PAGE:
2020 highlights

COVID-19: additional resources and commitment in the field to satisfy local requirements

The Mérieux Foundation’s activities have not been spared by the COVID-19 pandemic, which has played havoc with schedules and led to the reorganization of some projects so that the most urgent needs could be addressed. This unprecedented health crisis has highlighted the absolute necessity of creating an infrastructure of reliable testing systems in the field, since these are essential requirements for slowing the spread of epidemics. The crisis has also proved the ability of the Foundation’s teams to adapt. Their strong local presence alongside our partners has enabled them to react rapidly to the crisis. The networks of laboratories affiliated to the Foundation in many countries have contributed, sometimes in a highly significant way, to national efforts to diagnose COVID-19.

An exceptional donation granted by bioMérieux shareholders

In 2020, the bioMérieux board of directors decided to cut its dividend payments for the year in favor of public interest campaigns, with €12 million being paid out to the Mérieux Foundation. A total of 30 projects in 19 countries with limited resources were initiated thanks to this support, with the dual objective of fighting COVID-19 and strengthening health systems in general. These actions cover the construction and renovation of facilities, the supply of laboratory equipment, training, knowledge sharing, and research.

The initiatives include:

  • The construction of a BSL3 Rodolphe Mérieuxlaboratory dedicated to tuberculosis at the Institut Pasteur in Morocco;
  • The expansion of the Charles Mérieux Center for Infectious Disease in Madagascar;
  • The purchase of equipment for laboratories in the GABRIEL network;
  • Plans to construct a new Bioforce center in the Middle East;
  • The allocation of grants to two Bengali students following a training course at the Erasmus University Rotterdam in the Netherlands.

Boosting local testing capacities

As early as January 2020, the Foundation mobilized its resources to support its partner laboratories with limited testing facilities. In total, almost 90,000 testing kits have been sent out in thirteen countries, accompanied by a program for transferring skills.

The Rodolphe Mérieux Laboratories at the heart of the fight against COVID-19

Designated as national reference laboratories or support laboratories for SARS-CoV-2 testing, several Rodolphe Mérieux Laboratories have played a key role in monitoring the epidemic. In Mali and Madagascar, teams were mobilized as soon as the first warning signs of an epidemic appeared. In Haiti, the Rodolphe Mérieux Laboratory within the GHESKIO centers was quickly requested by the Haitian Ministry of Health to support the National Response Plan and received financial support from the Agence Française de Développement (AFD). Today, it remains one of the most active laboratories in the in the country for the diagnosis of COVID-19. The laboratory in Beirut was commissioned by the Lebanese Ministry of Health to carry out COVID-19 screening alongside the Rafik Hariri University Hospital laboratory. Testing began on 7 March 2020 and the laboratory is now one of five reference facilities appointed by the Ministry of Health.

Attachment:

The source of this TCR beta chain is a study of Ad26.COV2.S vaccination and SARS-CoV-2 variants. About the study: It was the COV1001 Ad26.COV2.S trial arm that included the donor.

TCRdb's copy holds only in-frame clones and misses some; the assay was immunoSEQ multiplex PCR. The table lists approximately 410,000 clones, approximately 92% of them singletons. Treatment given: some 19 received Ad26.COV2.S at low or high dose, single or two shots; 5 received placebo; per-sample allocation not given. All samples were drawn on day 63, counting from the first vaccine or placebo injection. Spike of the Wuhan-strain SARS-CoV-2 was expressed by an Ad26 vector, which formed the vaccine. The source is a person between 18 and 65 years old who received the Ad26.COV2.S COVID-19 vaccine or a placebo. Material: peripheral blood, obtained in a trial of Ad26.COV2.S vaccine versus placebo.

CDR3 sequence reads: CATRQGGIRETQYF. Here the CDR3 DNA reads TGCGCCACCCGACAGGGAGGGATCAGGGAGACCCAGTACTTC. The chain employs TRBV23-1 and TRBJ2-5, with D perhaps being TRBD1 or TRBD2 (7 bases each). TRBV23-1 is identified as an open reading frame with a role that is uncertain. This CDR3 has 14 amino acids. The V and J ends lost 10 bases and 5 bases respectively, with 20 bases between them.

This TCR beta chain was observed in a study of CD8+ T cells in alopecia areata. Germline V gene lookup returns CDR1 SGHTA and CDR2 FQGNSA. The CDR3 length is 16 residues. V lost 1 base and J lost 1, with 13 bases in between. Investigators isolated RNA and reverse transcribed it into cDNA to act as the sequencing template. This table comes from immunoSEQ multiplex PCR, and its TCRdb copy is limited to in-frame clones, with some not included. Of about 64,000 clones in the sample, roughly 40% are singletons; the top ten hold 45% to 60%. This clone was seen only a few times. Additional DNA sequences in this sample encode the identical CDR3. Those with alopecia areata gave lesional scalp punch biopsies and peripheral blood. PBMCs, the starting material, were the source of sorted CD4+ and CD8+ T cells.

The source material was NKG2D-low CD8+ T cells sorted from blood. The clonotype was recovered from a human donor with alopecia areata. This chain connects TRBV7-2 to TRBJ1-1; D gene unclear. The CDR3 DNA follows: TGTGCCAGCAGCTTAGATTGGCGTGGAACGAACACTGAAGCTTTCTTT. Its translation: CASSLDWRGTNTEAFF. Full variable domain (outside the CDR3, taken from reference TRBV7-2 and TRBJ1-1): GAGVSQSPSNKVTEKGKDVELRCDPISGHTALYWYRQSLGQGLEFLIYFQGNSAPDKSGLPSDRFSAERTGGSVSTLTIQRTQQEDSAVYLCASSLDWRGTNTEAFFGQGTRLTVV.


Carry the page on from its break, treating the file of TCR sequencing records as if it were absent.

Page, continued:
In Brazil, the Rodolphe Mérieux Laboratory in Rio Branco was the first facility in the state of Acre responsible for COVID-19 testing. The laboratory receives test confirmations for the entire country, as well as tests from border towns in Peru and Bolivia. It now carries out more than 70% of the COVID-19 tests in the state of Acre. In Cambodia, the Rodolphe Mérieux Laboratory has been authorized by the Ministry of Health and the WHO to carry out COVID-19 testing.

In the Democratic Republic of the Congo, the Rodolphe Mérieux Laboratory in Goma has also played a central role in the fight against the Covid-19 epidemic. More than 200 tests are carried out every day as part of surveillance operations for both the local population and travelers (national and international flights).

Supporting health professionals

Despite travel restrictions imposed by the health situation, experts at the Foundation have been able to maintain regular contact with laboratory networks, healthcare managers and partners in the field. A webinar dedicated to COVID-19 diagnosis was organized on 15 September 2020. Led by a professor from the London School of Hygiene & Tropical Medicine, the live webinar had 400 participants.